Surferbird News-Links, 47th Edition

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Today's edition of Surferbird News-Links is a little different. Sometimes, I need a break from melting glaciers and arsenic in rice. I suspect that you do, also. Instead of the usual Surferbird fare, I'm including noteworthy memories and links to places I've lived because today is the owl's 57th birthday! So join the party — meet Kevin the peacock, take a stroll in Benicia, eat beignets in New Orleans, listen to Robert Frost read a poem and savor an extra special earworm.

Views

Kevin isn't the love of my life, but I do admire his handsome train. I doubt that he would find me particularly attractive, though. I don't seem to have the right kind of feathers. Kevin is a peacock and owns the ranch where my son takes archery lessons. Seeing him strut around the premises today gave me the idea to shake things up and post a different kind of Surferbird News-Links. Thank you, Kevin.

Albino peacocks (treehugger.com)

I had no idea — absolutely stunning. Yet, this isn't truly an albino peacock, but rather a white peacock related to the Indian Blue Peafowl. Be sure to scroll down to the bottom for more images.

Peacocks aren't evolutionary failures, after all. (treehugger.com)

I love it when a well-accepted theory gets blown out of the water. For many years, scientists thought peacocks were an evolutionary failure because their expansive trains were a liability — except when attracting a mate. According to the article, this premise supported the idea of "natural selection favoring reproduction over an individual's survival." Well, well. Peacocks seem capable of escaping predators — even with their feathers on. There may be other disadvantages to all the feathers, though. But still, I find some kind of poetic justice in this.

News-Links

Environment

A Robert Frost poem

I believe this was the first Robert Frost poem my father read to me. Yes, "The woods are lovely, dark and deep."

The train from Durango to Silverton (durangotrain.com)

Before vacationing in Colorado, the only mountains I knew were the Great Smokies. This train ride kind of messed me up because I fell in love with dramatic scenery. Mississippi seemed kind of boring after visiting the Rockies.

Food

Balsamic vinegar (seriouseats.com)

Balsamic vinegar doesn't currently agree with my digestion, but I still have the utmost respect for its history and flavor. This articles does and excellent job describing the art of making balsamic vinegar and clarifies the differences among varieties.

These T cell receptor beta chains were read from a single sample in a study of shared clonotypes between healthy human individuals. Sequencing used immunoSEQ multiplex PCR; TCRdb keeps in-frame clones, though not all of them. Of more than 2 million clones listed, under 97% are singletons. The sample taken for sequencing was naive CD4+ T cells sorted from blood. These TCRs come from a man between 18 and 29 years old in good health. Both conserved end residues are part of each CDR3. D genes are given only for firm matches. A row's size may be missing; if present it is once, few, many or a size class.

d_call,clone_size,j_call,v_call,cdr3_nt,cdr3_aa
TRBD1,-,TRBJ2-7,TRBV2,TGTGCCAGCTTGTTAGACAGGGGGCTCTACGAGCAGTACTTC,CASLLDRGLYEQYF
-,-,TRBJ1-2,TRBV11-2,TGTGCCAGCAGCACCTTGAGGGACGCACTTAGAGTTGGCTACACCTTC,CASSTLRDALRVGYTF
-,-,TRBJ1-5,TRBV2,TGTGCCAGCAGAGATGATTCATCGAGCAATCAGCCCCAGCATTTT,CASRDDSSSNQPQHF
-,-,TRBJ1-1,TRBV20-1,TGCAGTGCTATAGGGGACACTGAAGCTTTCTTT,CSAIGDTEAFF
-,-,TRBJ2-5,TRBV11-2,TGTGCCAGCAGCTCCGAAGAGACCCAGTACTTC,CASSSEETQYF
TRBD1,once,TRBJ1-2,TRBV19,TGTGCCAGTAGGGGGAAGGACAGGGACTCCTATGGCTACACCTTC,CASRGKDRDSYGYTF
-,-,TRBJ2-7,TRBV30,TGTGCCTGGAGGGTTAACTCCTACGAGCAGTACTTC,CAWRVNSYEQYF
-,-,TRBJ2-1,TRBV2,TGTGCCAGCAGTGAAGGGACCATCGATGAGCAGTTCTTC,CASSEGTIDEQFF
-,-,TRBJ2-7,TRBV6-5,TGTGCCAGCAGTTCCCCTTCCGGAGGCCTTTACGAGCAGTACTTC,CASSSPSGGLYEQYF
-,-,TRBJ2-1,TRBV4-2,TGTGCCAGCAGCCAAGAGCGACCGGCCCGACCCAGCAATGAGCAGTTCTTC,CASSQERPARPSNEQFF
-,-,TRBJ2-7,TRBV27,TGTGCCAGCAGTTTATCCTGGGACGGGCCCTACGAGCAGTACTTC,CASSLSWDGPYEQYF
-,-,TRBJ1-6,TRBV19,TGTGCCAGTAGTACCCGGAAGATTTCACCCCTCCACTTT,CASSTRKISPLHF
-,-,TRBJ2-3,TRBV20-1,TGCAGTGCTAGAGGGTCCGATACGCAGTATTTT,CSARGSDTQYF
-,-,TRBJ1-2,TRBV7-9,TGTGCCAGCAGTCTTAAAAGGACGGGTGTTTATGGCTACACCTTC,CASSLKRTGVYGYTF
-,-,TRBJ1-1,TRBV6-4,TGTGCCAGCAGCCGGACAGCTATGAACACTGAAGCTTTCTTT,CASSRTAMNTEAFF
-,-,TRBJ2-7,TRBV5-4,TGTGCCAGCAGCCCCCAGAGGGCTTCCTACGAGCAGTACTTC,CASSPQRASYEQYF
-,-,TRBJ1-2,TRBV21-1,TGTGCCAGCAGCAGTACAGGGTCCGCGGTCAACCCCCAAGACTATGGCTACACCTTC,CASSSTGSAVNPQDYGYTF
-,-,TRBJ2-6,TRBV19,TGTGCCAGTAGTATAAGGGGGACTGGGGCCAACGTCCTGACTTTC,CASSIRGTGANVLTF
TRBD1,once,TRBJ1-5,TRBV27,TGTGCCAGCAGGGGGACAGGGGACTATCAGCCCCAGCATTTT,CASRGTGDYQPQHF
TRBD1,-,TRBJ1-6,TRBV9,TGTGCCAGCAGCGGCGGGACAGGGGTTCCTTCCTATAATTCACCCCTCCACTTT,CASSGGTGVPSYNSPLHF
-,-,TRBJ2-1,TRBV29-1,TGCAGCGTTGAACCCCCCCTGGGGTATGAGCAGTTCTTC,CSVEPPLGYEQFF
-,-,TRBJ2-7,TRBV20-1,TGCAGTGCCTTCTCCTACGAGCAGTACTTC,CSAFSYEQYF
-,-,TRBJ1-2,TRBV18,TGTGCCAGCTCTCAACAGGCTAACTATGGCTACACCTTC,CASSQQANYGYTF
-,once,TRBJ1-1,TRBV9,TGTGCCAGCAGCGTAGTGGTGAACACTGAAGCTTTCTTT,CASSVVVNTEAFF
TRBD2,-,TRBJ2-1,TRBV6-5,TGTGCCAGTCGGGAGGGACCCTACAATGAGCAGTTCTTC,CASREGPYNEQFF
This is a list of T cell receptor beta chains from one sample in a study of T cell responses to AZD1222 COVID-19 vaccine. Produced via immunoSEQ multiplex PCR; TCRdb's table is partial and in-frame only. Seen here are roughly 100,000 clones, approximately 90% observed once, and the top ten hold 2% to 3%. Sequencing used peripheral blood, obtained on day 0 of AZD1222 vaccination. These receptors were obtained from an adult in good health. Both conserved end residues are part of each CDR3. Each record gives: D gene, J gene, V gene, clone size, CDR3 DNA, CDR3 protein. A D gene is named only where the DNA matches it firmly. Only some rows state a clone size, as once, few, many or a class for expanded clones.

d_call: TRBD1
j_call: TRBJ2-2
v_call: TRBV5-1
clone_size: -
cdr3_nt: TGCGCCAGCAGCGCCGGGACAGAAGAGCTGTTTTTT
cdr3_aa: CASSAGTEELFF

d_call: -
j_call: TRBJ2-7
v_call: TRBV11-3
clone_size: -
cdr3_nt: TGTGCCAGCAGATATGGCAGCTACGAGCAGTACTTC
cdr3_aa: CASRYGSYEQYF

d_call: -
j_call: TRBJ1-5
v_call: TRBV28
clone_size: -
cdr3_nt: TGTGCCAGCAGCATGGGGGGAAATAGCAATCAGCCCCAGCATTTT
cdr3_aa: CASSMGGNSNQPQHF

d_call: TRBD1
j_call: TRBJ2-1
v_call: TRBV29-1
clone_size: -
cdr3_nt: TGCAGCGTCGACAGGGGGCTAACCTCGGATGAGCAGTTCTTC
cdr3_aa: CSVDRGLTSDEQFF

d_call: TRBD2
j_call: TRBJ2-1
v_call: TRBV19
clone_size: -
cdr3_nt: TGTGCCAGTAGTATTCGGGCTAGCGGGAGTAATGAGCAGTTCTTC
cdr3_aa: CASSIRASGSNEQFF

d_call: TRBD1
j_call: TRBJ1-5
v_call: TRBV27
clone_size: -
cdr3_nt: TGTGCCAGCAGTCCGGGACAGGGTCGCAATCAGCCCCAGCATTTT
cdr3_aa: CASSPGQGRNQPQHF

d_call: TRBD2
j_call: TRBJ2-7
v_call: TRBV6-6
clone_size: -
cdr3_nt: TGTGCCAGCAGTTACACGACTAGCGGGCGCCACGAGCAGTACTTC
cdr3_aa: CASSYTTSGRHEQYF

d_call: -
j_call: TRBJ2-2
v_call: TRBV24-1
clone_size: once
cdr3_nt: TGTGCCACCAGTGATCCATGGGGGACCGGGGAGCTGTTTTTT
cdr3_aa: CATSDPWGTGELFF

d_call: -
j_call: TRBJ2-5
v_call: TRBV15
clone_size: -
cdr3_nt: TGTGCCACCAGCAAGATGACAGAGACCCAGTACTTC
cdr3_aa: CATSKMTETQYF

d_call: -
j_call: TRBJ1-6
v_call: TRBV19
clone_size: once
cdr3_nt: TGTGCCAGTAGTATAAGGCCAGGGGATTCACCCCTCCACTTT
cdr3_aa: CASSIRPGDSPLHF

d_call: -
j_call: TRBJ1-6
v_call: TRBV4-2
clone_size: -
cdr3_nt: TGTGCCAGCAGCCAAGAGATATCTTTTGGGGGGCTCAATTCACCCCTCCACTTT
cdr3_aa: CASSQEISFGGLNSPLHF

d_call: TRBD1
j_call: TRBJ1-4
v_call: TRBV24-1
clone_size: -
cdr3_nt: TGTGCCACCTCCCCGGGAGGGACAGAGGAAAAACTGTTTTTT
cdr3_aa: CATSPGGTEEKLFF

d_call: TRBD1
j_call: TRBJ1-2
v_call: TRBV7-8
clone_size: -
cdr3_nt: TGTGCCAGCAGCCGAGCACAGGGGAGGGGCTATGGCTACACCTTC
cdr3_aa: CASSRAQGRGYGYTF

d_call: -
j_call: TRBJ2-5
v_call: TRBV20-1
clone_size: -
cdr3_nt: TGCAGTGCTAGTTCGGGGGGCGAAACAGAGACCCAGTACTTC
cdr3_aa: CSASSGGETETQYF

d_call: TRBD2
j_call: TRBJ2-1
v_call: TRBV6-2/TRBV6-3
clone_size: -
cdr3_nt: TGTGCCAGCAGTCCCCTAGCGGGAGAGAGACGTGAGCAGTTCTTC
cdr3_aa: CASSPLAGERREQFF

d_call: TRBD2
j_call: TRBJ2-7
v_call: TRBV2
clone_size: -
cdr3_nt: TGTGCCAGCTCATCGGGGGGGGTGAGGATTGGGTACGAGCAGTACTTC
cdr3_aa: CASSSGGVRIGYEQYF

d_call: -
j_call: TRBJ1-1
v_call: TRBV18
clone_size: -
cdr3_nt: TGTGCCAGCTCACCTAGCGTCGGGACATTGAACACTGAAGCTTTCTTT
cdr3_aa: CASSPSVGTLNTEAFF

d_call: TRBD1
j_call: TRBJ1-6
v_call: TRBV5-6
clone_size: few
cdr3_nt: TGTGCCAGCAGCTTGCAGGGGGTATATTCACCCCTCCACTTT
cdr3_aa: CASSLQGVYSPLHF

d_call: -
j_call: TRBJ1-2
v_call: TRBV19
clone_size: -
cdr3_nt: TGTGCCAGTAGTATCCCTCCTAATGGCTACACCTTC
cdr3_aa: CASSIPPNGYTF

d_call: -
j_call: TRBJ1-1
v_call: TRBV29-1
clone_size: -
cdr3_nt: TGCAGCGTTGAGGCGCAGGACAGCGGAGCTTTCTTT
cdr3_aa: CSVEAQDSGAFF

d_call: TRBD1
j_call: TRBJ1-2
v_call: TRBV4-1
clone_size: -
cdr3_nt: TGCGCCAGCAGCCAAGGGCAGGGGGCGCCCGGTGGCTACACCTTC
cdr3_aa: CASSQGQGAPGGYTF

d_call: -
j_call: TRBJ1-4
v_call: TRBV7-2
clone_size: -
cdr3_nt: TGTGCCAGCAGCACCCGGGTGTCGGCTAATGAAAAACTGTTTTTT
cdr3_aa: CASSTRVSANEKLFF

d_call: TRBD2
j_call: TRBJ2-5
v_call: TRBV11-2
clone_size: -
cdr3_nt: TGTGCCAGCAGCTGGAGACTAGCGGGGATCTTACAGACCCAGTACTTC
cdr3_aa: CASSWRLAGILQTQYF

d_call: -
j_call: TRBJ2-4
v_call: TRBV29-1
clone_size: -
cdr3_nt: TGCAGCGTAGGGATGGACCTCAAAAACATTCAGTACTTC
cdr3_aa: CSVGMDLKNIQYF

Café Du Monde (cafedumonde.com)

Some of my favorite memories from growing up in the Deep South are the drives to New Orleans and eating beignets at CaféDu Monde. No, they're not healthy, especially cooked in cottonseed oil as recommended. But let's not worry about that today!

Health

Walking in Benicia, CA (visitbenicia.org)

Everyone knows already that walking has many health benefits. So rather than share an article on walking, here's a link to one of my favorite places to walk, Benicia, CA. For those of you interested in history, go ahead and snoop around the website — I think you'll be glad you did. Jack London was known to haunt those parts. And I do believe General Ulysses Grant did a bit of jail time in Benicia for drunkenness.

Science and technology

Lake Pontchartrain Causeway (wikipedia.org)

This was the most common way to get to New Orleans, depending on which part of Mississippi or Louisiana you were coming from. And it used to be the longest bridge over water in the world — almost 24 miles longs. On one of favorite memories is riding across the causeway in my father's 1968 Mustang during a driving rain storm while listening to Simon and Garfunkel and the Beatles — singing along with the 8-track player the whole way. Are you old enough to remember those? In addition, here's a link to a short video on the history of Lake Pontchartrain Causeway.

Earworm

My father introduced me to Bill Evans when I was about 12. This particular arrangement and performance of "I Loves You Porgy" is one of my favorites. Thanks for stopping by my wood. We'll get back to those melting glaciers next week.    Laura